Up to now, we have been dealing with the beginnings of nationhood. In each of the early nations and empires, we see development from a collection of tribes growing into a collection of city states. And from a collection of city states being merged into nation states, and full-fledge empires that eventually sow the seeds of their own collapse.

But history is incomplete if it only deals in the conquest and expansion of nation states. It needs to deal with the development of ideologies, both religious and philosophical.

Look deeply into any settled people and you will find religious belief. It informs people of their place and why things are so. It provides a coherent sense of place and identity that can be attached to where one lives. In Sumer, every city state had its god, and each God its priesthood. Rulers and conquerors who ignored the Gods, did so at their own risk. It was no different in Egypt. When the Pharaoh Akhenaton unilaterally decided to replace the existing Gods with a monotheistic one, he not only lost the loyalty of Egypt, his life had a premature end.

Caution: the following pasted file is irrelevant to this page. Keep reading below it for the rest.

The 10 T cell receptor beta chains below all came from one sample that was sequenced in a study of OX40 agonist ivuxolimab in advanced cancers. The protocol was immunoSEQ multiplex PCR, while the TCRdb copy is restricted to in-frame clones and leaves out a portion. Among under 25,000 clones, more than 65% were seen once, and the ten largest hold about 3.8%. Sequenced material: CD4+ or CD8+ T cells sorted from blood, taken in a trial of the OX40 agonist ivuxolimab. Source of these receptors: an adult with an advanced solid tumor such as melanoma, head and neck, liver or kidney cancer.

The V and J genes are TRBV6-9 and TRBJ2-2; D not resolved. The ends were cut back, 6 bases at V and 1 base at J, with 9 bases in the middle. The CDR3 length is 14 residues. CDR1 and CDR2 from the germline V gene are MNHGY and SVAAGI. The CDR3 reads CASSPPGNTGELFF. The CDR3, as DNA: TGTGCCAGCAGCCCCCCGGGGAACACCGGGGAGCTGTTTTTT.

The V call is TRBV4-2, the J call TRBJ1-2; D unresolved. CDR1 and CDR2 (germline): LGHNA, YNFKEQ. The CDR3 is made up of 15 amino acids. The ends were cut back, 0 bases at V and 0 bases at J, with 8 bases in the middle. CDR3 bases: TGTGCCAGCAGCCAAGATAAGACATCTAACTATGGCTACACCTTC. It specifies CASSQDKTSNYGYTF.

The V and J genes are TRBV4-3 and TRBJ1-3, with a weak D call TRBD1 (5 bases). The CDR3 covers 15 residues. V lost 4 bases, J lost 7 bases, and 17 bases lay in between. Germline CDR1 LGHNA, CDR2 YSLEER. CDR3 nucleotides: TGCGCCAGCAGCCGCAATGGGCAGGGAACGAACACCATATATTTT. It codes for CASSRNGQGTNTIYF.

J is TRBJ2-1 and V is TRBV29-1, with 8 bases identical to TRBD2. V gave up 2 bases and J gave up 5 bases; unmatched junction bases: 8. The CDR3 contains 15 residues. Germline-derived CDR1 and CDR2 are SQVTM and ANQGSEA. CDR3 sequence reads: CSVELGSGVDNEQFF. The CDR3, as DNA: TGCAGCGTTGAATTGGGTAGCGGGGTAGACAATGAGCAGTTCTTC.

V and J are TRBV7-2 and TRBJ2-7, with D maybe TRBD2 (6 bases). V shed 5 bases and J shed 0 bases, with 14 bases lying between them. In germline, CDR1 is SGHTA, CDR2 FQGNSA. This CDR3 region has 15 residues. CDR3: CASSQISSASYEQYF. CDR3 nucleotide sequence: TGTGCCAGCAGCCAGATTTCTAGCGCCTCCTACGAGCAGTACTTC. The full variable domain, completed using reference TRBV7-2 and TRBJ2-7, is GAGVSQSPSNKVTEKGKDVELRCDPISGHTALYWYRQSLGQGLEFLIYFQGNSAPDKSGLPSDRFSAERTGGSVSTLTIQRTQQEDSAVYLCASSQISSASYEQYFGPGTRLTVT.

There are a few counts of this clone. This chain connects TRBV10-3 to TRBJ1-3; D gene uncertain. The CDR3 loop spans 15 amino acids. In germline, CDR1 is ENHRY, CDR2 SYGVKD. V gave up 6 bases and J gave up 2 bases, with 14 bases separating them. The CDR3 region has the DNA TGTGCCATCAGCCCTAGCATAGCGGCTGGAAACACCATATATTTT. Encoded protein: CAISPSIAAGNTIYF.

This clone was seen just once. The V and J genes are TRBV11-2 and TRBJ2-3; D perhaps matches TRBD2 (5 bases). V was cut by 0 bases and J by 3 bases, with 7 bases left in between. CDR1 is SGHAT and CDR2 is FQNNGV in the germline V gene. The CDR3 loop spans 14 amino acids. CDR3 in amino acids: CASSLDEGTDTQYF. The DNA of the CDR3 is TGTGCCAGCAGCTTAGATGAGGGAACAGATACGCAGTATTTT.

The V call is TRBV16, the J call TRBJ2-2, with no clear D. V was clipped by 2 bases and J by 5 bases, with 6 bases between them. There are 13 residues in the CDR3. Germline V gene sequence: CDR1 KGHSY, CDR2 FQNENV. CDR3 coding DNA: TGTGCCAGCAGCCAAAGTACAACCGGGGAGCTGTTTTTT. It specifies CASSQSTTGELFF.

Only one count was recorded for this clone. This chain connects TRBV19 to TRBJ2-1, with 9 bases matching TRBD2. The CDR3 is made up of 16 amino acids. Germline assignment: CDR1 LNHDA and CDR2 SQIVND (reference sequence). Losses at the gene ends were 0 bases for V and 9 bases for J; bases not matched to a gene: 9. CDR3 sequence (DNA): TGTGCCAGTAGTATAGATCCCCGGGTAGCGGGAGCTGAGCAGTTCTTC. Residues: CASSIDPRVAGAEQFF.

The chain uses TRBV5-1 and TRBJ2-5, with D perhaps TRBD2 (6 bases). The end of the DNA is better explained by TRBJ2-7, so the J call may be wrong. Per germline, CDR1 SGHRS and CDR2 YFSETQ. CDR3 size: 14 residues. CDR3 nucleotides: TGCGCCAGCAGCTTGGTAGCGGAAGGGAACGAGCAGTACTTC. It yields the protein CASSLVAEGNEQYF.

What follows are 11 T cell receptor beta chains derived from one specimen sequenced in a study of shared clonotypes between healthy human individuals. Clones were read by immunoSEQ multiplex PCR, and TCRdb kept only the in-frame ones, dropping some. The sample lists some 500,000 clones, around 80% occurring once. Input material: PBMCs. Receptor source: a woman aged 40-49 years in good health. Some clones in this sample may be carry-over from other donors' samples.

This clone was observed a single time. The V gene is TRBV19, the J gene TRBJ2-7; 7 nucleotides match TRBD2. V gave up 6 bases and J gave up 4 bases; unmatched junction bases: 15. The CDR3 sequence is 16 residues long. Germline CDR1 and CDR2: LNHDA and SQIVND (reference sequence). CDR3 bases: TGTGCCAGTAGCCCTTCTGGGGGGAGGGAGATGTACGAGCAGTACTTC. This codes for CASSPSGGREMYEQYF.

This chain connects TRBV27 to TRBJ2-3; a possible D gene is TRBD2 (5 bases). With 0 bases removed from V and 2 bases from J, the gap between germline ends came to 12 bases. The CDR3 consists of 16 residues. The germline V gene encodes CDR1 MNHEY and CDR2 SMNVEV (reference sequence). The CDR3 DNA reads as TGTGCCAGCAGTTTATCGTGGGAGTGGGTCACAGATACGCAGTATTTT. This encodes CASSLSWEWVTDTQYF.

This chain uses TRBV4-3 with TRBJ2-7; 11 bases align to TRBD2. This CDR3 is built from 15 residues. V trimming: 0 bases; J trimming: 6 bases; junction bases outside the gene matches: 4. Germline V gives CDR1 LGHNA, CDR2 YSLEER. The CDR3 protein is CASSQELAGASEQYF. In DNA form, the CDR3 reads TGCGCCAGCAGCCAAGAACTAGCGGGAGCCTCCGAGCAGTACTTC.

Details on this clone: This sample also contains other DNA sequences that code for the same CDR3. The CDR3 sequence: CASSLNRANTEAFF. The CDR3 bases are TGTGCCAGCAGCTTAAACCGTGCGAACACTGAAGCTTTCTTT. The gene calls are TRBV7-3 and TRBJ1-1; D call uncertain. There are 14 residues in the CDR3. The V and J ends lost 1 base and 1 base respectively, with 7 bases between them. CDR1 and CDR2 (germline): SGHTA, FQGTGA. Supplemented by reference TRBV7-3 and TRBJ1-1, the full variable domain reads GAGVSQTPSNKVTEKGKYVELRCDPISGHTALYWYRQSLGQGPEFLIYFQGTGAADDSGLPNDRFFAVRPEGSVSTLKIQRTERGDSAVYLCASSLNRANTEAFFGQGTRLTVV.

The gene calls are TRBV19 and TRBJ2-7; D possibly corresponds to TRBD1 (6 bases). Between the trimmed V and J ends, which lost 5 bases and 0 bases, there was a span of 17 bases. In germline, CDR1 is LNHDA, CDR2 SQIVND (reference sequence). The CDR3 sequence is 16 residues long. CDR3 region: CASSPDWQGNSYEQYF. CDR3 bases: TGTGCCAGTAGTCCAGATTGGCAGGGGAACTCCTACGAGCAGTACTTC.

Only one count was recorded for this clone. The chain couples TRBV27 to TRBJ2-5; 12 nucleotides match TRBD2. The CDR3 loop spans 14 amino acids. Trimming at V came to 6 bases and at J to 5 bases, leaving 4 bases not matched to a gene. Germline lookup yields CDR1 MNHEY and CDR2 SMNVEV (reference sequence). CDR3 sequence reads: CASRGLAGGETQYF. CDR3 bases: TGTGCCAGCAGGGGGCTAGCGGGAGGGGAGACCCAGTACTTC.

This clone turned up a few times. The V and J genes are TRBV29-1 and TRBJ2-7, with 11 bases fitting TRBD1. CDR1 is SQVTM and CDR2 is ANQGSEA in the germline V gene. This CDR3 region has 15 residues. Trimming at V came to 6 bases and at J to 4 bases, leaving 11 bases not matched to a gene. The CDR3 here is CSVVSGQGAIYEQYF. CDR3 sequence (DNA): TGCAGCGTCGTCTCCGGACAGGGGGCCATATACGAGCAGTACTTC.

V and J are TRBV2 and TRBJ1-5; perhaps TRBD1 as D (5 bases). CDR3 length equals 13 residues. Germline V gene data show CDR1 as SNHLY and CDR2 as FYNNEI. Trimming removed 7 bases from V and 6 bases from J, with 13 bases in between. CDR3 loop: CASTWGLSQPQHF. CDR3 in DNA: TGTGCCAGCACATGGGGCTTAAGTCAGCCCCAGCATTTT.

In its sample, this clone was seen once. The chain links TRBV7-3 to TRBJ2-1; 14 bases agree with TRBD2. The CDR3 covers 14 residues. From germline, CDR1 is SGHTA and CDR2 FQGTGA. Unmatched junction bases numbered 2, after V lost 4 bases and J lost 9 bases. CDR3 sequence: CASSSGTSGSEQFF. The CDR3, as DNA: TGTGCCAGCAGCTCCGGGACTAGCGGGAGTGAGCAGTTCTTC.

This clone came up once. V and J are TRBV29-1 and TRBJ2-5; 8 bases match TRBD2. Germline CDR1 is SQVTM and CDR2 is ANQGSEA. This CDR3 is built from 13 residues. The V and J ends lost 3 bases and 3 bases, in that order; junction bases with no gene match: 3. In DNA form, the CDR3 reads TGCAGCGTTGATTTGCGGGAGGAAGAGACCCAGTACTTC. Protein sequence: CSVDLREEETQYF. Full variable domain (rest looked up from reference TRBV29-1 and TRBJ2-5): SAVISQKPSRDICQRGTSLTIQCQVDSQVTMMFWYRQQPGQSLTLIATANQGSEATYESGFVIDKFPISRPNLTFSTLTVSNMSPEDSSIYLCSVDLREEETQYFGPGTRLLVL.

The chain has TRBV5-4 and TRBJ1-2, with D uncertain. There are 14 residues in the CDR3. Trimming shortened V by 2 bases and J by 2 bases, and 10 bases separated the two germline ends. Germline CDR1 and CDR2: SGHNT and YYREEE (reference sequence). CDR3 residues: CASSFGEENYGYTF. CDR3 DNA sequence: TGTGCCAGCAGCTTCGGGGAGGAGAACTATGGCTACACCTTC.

Still, as nations come and go, so do most religions. An ideology with no philosophical base beyond worship of the self-appointed leadership has no basis for self survival. When the nation state behind it dies, narrow ideology or blind faith dies as well.

And therein lies the genius of the first modern religions. The idea that faith should embody morality, ethics and transcend physical boundaries has influenced much of history. Few people know of Sargon of Akkadia. More have heard of King Solomon. And still more recognise the names of Moses, Aristotle and Buddha. By extending beyond the worship of leader gods, Early Israel, Greece, and India have created developments whose influences are still felt to this day.

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